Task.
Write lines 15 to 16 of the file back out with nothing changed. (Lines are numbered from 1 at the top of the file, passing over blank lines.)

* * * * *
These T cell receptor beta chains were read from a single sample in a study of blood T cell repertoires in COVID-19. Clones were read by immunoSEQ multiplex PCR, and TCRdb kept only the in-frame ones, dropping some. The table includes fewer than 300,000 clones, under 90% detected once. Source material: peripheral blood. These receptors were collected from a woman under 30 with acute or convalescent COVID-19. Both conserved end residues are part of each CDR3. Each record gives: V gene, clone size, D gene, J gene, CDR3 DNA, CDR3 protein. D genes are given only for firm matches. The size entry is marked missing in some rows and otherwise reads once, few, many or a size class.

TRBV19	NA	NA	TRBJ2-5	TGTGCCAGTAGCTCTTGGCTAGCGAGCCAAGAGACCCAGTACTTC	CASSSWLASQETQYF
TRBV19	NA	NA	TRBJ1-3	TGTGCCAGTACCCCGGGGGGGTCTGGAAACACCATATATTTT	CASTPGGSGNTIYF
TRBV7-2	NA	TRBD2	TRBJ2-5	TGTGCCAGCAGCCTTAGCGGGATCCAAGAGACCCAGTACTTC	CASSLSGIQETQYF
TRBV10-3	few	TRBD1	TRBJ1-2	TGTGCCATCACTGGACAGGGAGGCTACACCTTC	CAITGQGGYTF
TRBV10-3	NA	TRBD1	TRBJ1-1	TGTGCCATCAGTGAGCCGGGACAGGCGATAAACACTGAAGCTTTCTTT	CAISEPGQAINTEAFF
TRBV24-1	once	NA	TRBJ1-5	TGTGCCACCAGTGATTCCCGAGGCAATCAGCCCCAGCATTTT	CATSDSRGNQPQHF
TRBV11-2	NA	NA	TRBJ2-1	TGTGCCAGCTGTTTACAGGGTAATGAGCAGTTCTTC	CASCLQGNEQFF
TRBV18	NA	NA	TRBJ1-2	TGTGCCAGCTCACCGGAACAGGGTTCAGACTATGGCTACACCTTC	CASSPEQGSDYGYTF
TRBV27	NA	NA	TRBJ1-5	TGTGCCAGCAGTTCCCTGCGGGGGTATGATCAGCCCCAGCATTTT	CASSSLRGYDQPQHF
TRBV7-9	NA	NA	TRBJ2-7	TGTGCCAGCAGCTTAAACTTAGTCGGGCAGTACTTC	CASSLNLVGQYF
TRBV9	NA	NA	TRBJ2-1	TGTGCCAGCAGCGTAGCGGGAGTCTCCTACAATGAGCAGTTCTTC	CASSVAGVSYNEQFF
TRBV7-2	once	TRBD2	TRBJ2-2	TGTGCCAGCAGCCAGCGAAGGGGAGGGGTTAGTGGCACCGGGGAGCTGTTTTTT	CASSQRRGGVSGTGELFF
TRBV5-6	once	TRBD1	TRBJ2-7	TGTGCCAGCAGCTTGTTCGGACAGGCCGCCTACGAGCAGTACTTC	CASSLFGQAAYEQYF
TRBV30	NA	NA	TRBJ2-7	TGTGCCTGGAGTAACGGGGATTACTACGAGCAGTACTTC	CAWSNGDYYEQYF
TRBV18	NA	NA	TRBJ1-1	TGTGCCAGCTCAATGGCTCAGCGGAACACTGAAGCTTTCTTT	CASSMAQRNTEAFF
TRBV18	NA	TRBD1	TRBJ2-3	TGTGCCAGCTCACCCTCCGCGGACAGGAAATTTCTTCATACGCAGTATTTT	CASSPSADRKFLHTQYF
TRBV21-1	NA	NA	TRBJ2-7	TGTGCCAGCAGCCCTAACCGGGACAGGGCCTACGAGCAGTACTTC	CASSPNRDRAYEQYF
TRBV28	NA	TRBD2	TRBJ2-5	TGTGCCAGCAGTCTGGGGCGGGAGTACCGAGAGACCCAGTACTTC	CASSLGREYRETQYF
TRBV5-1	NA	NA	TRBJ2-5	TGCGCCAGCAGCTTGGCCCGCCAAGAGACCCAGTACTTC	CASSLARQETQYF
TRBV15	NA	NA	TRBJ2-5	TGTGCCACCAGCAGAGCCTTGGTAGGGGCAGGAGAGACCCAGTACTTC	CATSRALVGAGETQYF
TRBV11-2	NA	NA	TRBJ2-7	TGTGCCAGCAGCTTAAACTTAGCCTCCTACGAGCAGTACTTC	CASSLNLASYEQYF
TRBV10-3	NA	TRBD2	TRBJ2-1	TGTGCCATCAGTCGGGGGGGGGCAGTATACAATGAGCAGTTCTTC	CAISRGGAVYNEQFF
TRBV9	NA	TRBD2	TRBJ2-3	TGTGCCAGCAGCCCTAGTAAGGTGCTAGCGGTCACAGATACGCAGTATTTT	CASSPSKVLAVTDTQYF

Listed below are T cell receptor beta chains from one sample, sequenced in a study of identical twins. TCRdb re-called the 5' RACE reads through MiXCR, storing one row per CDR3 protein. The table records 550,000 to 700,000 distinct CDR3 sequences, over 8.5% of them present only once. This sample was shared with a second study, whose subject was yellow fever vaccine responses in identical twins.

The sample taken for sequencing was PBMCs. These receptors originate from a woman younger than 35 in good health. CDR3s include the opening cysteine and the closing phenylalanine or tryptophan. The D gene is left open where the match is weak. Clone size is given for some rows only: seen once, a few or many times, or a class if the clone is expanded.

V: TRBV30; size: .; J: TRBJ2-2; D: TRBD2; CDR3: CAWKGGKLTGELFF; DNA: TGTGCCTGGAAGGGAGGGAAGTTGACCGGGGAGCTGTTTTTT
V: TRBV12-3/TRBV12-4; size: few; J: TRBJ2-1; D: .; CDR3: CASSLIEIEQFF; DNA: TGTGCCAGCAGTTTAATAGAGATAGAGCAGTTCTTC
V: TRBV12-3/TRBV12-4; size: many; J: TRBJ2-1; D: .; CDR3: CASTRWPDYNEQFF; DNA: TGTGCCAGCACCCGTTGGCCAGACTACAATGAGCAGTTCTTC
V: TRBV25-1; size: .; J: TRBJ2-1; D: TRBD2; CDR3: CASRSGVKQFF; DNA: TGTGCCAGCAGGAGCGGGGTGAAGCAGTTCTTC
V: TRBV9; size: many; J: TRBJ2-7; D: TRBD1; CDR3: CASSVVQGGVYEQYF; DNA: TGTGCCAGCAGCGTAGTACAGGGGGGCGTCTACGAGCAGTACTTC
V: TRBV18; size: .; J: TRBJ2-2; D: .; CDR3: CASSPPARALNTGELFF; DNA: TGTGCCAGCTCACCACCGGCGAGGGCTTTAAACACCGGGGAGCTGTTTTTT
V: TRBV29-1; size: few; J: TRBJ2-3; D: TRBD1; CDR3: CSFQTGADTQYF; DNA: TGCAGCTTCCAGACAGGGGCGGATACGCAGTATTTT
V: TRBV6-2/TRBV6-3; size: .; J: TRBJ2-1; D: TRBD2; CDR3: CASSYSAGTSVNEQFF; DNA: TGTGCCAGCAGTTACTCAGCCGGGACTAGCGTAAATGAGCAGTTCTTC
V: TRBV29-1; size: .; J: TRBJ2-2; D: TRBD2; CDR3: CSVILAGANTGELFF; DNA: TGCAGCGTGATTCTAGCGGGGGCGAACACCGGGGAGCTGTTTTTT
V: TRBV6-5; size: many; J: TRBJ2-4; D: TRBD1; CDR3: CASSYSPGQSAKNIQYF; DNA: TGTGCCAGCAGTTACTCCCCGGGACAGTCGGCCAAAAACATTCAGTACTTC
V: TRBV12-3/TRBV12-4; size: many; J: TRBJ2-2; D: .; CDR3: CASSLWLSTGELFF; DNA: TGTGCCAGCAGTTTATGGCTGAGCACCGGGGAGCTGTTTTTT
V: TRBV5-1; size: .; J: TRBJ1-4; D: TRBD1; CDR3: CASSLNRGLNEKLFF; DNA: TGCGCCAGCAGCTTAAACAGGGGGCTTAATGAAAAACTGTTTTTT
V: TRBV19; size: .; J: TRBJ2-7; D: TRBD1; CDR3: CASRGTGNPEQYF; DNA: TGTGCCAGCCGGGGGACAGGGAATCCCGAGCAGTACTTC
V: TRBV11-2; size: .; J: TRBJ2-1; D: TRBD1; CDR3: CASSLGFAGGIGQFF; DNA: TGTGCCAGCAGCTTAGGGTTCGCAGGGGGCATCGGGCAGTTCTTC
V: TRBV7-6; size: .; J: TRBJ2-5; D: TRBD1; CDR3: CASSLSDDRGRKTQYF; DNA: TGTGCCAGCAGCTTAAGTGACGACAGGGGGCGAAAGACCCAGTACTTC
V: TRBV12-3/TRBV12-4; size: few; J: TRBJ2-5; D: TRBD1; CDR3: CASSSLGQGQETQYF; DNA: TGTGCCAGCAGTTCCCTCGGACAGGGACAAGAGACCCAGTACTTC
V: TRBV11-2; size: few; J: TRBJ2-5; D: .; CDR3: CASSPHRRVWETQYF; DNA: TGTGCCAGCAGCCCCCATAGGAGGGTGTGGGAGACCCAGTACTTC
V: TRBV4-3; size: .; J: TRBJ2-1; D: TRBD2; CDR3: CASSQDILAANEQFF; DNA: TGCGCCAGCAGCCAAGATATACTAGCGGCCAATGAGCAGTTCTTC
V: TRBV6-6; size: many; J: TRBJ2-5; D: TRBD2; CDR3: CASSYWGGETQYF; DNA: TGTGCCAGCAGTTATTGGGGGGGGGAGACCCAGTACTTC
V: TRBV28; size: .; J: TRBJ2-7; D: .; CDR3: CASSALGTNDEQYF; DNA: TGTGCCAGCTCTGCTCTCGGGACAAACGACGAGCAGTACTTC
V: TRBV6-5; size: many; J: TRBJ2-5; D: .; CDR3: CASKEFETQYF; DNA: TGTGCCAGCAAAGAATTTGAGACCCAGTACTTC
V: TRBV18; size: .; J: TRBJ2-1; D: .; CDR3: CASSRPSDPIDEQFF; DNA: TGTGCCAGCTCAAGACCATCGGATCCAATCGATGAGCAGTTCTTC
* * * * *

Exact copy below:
TRBV30	NA	NA	TRBJ2-7	TGTGCCTGGAGTAACGGGGATTACTACGAGCAGTACTTC	CAWSNGDYYEQYF
TRBV18	NA	NA	TRBJ1-1	TGTGCCAGCTCAATGGCTCAGCGGAACACTGAAGCTTTCTTT	CASSMAQRNTEAFF